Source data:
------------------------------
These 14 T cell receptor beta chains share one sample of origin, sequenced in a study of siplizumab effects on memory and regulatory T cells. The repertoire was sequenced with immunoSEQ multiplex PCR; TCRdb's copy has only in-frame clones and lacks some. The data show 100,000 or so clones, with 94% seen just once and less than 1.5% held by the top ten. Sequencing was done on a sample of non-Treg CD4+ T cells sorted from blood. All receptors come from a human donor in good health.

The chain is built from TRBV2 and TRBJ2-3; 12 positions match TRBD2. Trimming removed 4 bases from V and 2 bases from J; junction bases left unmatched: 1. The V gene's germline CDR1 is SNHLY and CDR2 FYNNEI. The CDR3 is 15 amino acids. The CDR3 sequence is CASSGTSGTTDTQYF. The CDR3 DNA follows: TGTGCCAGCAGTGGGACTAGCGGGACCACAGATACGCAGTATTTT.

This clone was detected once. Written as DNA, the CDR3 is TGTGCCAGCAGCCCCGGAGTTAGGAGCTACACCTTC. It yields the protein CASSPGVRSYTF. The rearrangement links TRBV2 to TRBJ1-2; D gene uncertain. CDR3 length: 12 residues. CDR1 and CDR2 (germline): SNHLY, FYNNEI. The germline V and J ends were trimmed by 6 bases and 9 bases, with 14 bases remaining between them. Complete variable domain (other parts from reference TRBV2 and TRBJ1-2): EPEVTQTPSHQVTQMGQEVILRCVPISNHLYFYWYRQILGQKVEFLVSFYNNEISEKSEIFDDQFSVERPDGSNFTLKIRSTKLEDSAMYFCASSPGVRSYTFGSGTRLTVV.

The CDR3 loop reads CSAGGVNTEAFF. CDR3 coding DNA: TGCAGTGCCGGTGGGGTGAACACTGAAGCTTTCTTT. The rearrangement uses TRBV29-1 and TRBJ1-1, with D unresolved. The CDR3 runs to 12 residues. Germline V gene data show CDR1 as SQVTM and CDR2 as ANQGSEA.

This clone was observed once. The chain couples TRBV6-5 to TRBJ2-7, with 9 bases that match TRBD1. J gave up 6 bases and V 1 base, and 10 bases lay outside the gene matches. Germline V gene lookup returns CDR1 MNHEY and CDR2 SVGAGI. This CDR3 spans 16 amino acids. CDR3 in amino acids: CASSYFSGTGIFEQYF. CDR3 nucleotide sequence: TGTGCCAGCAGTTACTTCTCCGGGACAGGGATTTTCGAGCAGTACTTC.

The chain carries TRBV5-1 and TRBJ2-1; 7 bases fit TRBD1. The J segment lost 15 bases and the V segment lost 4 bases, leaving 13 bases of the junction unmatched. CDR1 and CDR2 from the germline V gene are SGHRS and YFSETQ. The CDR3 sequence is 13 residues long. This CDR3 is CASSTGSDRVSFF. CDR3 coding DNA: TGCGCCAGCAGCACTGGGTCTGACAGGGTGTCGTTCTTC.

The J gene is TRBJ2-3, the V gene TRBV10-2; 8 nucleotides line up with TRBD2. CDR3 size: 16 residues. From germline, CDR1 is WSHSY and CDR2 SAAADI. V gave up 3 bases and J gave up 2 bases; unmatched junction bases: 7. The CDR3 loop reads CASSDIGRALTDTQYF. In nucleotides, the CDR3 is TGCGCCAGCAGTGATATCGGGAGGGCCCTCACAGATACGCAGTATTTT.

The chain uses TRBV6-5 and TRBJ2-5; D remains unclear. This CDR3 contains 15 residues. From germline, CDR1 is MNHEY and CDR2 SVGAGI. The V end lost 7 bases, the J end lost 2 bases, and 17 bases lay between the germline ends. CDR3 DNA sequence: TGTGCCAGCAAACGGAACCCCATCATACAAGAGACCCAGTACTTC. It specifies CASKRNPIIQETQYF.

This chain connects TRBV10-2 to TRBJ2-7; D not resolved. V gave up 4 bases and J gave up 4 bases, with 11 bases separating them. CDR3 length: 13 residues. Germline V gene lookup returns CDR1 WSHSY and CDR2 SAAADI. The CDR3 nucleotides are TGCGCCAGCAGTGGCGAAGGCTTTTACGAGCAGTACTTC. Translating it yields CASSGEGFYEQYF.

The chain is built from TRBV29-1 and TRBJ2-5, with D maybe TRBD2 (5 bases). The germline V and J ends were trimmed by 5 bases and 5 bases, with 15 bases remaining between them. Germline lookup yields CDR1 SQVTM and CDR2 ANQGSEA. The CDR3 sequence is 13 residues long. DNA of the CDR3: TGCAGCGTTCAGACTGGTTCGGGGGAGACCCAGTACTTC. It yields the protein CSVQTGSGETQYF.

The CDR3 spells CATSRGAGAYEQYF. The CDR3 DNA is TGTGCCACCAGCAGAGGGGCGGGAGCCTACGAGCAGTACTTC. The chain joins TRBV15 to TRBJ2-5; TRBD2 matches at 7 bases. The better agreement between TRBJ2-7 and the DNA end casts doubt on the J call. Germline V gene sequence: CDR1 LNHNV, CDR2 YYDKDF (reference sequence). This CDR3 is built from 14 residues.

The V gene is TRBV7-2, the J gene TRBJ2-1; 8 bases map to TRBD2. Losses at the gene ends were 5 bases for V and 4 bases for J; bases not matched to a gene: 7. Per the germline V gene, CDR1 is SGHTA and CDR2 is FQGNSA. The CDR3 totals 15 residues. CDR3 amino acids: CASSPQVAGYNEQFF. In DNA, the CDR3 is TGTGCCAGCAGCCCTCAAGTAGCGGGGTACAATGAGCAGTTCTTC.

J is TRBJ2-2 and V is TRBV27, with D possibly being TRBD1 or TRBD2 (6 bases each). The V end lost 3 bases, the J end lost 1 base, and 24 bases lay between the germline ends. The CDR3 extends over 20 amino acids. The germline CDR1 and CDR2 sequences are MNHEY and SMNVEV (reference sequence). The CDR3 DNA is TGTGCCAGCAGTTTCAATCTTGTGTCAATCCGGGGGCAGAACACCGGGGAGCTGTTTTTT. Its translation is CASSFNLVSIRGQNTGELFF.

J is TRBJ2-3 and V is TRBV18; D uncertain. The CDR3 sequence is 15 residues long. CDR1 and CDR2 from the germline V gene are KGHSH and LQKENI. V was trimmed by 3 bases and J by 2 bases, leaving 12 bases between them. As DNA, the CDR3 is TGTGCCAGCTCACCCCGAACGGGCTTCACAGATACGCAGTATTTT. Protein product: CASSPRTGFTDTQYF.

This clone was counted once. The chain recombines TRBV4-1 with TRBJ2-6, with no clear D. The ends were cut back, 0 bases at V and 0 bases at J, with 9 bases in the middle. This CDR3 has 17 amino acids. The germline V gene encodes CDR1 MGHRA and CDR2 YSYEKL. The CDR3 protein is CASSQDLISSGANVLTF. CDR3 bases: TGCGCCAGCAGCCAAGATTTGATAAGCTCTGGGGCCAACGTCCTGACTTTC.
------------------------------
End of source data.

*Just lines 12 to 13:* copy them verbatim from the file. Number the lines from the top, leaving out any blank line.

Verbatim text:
The V gene is TRBV7-2, the J gene TRBJ2-1; 8 bases map to TRBD2. Losses at the gene ends were 5 bases for V and 4 bases for J; bases not matched to a gene: 7. Per the germline V gene, CDR1 is SGHTA and CDR2 is FQGNSA. The CDR3 totals 15 residues. CDR3 amino acids: CASSPQVAGYNEQFF. In DNA, the CDR3 is TGTGCCAGCAGCCCTCAAGTAGCGGGGTACAATGAGCAGTTCTTC.

J is TRBJ2-2 and V is TRBV27, with D possibly being TRBD1 or TRBD2 (6 bases each). The V end lost 3 bases, the J end lost 1 base, and 24 bases lay between the germline ends. The CDR3 extends over 20 amino acids. The germline CDR1 and CDR2 sequences are MNHEY and SMNVEV (reference sequence). The CDR3 DNA is TGTGCCAGCAGTTTCAATCTTGTGTCAATCCGGGGGCAGAACACCGGGGAGCTGTTTTTT. Its translation is CASSFNLVSIRGQNTGELFF.